“Oh, Mr Porter”

Sep 18, 2023 by

From Anglican Futures.

Oh Mr. Porter, what shall I do?

I want to go to Birmingham

But here I am at Crewe

Take me back to London

As quickly as you can

Oh Mr. Porter what a silly girl I am.

David Porter, Strategy Consultant to the Archbishop of Canterbury, must be delighted that facilitated conversations are now taking place to discuss the details of how the Church of England will live with difference over issues of human sexuality.

It has been a long road – nearly ten years since he got involved – but that is OK – David Porter has always played the long game and to give him credit, despite spending most of the time in the background, he has always been very public about his end goal and how he would achieve it.

In 2015 – at the launch of the “Regional Shared Conversations” on human sexuality – he told a packed seminar room at General Synod that,

“It is my job to reconcile. I hope that 80% of the Church of England can find a place of compromise. Fracture will happen.”

Few evangelicals took any notice. Most were convinced that they were powerful enough to stop any change taking place. In those minds any change would need to be doctrinal or liturgical – either of which would require the agreement of two-thirds of each of the three Houses in Synod. Evangelicals celebrated the outcome of the 2021 elections and believed that if all went ‘wrong’ and same-sex blessings were introduced, then there would be a “mediated settlement,” which many suggested, might offer a third province or an alternative structural position.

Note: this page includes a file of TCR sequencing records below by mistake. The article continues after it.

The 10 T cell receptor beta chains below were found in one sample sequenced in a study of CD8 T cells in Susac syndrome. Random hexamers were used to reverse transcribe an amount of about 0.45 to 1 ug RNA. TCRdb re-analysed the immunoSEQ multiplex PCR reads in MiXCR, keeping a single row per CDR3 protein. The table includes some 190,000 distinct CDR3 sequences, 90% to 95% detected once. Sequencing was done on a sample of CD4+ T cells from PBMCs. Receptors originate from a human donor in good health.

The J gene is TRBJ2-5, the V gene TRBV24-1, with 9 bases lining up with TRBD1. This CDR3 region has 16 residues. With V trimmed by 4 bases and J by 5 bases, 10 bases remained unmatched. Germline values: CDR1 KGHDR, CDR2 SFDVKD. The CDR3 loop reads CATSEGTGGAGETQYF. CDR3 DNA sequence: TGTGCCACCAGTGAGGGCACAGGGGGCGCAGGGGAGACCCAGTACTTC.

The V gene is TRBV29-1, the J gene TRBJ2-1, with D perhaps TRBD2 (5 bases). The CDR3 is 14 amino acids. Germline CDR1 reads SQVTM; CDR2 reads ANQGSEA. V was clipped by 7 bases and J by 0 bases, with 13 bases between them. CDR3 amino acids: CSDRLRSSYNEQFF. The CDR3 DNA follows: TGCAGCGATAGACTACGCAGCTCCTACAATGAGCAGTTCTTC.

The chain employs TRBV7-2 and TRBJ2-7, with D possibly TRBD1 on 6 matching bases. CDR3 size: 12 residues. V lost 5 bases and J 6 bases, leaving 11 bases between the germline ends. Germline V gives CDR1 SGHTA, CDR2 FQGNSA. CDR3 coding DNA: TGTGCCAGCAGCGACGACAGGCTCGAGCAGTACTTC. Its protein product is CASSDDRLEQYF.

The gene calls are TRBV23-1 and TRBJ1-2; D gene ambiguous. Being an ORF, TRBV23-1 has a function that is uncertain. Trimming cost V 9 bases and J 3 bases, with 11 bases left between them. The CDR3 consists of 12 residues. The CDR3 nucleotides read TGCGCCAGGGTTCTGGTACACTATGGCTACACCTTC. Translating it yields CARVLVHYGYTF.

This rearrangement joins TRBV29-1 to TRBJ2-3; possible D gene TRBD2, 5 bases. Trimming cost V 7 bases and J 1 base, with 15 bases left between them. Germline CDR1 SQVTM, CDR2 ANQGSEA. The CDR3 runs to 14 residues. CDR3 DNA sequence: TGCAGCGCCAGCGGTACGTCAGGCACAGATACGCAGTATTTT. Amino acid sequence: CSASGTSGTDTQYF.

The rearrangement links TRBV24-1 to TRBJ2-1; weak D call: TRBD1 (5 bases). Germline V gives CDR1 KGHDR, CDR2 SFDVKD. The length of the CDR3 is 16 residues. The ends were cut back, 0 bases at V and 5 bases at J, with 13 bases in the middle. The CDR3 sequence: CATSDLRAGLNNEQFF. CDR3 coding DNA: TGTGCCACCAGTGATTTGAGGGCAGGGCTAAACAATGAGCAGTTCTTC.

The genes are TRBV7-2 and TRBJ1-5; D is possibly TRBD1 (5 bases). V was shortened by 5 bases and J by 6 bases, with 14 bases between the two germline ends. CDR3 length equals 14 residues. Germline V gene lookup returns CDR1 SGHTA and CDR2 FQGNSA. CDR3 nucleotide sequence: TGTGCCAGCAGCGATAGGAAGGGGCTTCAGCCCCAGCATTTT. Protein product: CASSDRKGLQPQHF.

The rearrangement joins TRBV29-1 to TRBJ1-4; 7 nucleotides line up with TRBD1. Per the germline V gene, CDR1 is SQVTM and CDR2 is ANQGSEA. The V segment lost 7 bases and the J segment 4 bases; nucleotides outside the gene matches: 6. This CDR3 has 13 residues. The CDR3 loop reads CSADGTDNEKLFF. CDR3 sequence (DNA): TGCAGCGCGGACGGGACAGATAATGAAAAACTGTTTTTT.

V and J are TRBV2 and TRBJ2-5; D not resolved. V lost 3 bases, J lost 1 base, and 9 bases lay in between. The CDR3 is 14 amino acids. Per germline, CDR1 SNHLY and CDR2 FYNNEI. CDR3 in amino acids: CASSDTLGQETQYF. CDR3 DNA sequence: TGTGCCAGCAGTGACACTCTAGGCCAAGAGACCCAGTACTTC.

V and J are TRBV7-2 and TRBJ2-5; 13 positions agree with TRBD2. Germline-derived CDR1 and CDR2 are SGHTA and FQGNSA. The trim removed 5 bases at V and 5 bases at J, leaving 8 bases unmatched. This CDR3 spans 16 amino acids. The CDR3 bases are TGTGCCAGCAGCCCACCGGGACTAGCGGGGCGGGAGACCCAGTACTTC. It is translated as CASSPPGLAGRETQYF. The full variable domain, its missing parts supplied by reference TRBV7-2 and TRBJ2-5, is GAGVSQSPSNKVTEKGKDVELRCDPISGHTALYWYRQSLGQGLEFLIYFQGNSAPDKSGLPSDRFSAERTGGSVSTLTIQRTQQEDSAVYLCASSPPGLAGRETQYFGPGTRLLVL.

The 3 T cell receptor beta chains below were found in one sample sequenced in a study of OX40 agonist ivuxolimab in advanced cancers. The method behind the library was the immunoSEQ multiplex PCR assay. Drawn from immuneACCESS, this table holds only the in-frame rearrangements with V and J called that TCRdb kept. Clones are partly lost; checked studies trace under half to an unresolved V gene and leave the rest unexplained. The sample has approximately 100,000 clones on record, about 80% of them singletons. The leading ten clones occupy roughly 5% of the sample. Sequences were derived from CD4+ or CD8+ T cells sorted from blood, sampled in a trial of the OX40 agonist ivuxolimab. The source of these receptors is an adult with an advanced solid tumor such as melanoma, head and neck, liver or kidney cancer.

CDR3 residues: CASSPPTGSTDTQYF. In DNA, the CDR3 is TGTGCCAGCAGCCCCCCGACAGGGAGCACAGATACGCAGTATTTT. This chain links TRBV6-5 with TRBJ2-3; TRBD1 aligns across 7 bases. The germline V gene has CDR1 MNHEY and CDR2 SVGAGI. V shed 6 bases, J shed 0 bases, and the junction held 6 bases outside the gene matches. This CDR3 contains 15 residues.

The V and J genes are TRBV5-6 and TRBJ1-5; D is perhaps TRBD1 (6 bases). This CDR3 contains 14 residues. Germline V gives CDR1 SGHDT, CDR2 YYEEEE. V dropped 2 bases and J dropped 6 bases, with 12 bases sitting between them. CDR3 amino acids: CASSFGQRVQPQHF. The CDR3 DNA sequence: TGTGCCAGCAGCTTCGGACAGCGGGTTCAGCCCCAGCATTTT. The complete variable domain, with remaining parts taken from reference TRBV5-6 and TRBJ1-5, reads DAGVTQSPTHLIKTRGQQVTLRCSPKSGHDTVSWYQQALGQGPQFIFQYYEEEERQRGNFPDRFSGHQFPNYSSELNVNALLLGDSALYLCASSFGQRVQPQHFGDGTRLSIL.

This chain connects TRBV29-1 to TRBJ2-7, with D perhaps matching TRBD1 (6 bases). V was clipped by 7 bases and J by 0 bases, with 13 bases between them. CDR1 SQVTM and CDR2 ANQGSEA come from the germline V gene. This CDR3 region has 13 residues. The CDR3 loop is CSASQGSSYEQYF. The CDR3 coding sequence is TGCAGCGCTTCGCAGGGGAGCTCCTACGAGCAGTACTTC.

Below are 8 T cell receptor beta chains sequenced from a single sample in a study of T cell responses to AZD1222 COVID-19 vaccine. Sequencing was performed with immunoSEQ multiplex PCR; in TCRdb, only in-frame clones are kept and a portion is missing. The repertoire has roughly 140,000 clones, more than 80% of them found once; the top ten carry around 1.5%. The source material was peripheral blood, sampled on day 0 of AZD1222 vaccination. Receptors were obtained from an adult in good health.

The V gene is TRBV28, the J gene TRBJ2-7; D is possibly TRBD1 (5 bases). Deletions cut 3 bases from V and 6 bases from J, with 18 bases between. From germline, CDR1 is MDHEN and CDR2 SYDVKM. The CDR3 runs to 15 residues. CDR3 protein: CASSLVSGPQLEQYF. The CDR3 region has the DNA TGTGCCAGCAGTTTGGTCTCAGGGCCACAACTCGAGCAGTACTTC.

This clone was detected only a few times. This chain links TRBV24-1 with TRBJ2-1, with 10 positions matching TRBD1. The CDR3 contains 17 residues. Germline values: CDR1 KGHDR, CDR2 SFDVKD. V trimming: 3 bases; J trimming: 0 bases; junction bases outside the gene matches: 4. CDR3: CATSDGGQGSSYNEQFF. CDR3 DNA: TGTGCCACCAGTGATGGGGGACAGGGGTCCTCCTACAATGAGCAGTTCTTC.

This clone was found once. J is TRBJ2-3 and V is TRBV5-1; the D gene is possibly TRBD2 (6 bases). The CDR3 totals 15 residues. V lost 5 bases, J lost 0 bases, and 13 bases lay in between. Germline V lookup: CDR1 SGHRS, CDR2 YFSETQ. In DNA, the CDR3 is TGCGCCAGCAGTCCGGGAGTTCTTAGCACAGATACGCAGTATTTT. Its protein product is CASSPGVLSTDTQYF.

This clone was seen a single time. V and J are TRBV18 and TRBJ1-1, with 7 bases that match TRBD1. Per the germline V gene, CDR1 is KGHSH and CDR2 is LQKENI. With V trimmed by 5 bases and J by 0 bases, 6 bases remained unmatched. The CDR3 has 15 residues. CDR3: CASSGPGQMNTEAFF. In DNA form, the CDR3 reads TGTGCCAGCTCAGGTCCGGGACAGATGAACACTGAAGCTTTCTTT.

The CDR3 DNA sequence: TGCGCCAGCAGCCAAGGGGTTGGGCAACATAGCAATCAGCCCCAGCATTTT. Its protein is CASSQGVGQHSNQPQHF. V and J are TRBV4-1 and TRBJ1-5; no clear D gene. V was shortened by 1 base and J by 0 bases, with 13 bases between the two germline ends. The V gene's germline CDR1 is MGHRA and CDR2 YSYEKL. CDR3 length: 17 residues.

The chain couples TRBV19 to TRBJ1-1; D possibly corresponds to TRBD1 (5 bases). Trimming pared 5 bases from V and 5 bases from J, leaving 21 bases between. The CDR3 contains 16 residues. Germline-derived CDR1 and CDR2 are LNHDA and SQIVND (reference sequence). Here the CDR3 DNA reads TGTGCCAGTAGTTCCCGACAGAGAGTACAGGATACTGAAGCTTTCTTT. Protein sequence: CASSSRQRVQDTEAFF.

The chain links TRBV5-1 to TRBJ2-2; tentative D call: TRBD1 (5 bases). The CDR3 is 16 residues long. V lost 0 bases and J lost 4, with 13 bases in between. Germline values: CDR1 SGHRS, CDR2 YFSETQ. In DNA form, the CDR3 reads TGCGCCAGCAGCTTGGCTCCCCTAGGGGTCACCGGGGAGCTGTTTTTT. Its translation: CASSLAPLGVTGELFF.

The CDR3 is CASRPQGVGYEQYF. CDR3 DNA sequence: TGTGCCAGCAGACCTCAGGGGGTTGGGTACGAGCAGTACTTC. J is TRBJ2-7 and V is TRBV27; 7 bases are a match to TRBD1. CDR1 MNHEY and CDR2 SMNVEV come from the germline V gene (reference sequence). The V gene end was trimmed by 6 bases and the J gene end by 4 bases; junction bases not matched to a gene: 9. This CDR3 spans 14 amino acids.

Instead, evangelicals find that the House of Bishops are acting as if the motion passed at General Synod in February 2023 has given them a green light to introduce prayers of blessing for same-sex couples, without any hope of an acceptable settlement. Their concerns about the process have been labelled as “legalistic” by the Archbishops; they have been told that the College of Bishops is resistant to any “structural differentiation”; and invited to take part in facilitated conversations entitled “Living with Difference,” with all the assumptions that makes.


What many have not understood is that the genius of David Porter’s approach to reconciliation is that the process is the outcome. It is like a giant travelator – step on and the destination is fixed. And in David Porter’s own words, that destination is “compromise”. Once you are on it, just like a travelator, there is no alternative route – getting off is difficult, potentially dangerous and comes with the threat of being deemed disloyal/ fractious– so most stay on.

Read here.

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